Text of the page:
Friday, December 09, 2011

The Great British Property Scandal

George Clarke is well-meaning, but politically naive
Channel 4, 6th and 7th December 2011

After watching both episodes of Channel 4's The Great British Property Scandal, I was in no doubt that the presenter - architect George Clarke - was absolutely sincere in his determination to end the proliferation of "empties" across our towns and cities. But while he made it very clear that working class people were losing out, he failed to identify who they were losing out to, and in an effort to present a 'good news story' he publicised a campaign which is doomed to failure.

The fact at the centre of Clarke's programmes was a stark one - there are one million empty homes in Britain, and two million families in need of a home. Reasonably, all these people could be homed without a single new structure being built. Presumably, these figures don't include the quarter of a million 'second homes', which are an irrational luxury at a time when so many people are either on the streets or suffering in the squalid bedsits shown in Monday's Landlords From Hell, also on Channel 4.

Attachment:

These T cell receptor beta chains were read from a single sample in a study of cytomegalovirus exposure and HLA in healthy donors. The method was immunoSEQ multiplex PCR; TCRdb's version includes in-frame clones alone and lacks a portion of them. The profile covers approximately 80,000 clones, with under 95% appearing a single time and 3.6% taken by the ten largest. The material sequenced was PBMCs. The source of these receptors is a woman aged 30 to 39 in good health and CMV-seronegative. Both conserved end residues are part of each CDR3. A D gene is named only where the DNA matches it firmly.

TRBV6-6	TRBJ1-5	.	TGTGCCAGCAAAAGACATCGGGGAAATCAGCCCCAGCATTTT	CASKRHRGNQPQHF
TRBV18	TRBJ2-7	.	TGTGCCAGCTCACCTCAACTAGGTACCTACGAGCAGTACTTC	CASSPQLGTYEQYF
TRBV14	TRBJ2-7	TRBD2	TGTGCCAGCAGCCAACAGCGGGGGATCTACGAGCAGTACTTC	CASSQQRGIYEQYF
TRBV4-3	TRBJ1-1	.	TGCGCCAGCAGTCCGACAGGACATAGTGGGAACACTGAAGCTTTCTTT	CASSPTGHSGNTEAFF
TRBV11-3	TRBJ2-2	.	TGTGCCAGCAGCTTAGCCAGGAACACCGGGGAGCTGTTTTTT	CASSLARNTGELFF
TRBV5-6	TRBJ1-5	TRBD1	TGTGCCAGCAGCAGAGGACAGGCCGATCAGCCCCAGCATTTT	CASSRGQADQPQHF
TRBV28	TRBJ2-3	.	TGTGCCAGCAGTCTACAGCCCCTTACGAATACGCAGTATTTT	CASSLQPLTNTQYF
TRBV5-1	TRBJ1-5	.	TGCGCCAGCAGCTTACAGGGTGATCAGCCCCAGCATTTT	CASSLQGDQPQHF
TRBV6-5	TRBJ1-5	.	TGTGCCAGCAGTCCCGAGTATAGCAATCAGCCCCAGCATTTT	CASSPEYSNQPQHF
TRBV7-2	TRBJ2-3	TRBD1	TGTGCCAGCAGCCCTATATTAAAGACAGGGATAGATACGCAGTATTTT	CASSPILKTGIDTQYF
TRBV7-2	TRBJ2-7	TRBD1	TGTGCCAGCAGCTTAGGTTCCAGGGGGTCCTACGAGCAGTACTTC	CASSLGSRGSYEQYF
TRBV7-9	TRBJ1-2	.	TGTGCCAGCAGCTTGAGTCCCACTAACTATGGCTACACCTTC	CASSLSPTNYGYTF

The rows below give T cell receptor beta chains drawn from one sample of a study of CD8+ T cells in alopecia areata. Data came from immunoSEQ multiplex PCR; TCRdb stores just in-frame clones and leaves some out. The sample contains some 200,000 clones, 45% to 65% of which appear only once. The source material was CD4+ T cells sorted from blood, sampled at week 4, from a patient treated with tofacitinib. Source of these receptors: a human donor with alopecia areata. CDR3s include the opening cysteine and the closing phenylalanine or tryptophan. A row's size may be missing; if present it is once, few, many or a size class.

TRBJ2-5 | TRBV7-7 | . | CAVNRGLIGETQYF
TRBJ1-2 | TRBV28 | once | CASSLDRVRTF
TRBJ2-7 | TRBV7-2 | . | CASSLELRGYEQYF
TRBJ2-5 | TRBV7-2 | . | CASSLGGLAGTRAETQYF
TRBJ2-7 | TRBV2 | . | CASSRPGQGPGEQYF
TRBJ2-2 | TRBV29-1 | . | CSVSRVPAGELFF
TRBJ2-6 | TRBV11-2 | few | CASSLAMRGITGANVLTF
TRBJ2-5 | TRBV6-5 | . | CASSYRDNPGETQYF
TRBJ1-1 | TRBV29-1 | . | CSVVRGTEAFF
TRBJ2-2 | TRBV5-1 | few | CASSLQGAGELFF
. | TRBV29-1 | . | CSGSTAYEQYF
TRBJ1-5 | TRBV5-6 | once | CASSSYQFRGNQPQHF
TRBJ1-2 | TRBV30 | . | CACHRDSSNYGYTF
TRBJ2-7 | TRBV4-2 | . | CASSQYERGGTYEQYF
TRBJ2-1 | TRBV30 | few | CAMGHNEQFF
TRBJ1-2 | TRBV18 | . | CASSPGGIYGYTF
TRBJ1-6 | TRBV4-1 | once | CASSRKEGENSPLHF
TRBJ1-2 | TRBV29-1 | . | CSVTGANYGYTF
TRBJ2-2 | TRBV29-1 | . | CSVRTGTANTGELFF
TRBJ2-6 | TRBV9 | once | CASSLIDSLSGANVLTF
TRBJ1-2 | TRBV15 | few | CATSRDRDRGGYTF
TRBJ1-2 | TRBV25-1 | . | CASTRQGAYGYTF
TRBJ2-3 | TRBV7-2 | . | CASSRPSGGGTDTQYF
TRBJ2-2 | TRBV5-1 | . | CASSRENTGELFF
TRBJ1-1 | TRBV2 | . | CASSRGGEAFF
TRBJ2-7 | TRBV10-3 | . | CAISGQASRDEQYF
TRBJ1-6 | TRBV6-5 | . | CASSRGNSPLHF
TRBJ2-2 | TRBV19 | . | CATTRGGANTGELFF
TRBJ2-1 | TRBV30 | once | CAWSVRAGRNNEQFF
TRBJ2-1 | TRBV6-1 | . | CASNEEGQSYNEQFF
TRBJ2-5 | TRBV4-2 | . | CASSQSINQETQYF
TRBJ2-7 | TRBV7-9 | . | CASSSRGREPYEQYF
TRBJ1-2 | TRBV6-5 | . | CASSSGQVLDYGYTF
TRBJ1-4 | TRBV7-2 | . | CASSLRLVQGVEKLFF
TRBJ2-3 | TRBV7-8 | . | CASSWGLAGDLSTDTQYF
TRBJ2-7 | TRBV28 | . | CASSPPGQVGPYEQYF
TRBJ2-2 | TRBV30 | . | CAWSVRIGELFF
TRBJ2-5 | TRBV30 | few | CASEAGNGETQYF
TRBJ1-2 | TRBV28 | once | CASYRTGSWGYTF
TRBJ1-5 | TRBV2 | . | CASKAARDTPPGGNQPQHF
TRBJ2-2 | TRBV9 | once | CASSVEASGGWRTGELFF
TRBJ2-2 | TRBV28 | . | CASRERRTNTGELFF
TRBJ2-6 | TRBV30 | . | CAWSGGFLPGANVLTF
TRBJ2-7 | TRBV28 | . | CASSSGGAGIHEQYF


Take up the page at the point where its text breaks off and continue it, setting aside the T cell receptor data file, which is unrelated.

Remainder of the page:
Clarke presented us with a number of horror stories: the sole man left in a Pathfinder street, the ex soldier whose son had to sleep in a chair, and the extended family with several children making do with two bedrooms. But in each case, despite his obvious sympathy, he failed to tell us how they got into that situation.

A similar thing was true of the row upon row of empties - notably in Toxteth, Liverpool. Who owned these properties? Why were they empty? Why were they so heavily 'protected' from squatters? Clarke provided little to no analysis of this, instead endlessly fulminating that it was really upsetting, which of course it is.

There are many contributory reasons why the situation is as it is, but all are symptomatic of capitalism in decay. Under New Labour, the Pathfinder scheme saw councils try to evict poor working class people from their own homes, using compulsory purchase orders. When the communities had been broken up, much of the money dried up, and some buildings were bulldozed, while some were left to rot. The wealthy, 'aspirational' families or young couples rarely took their place.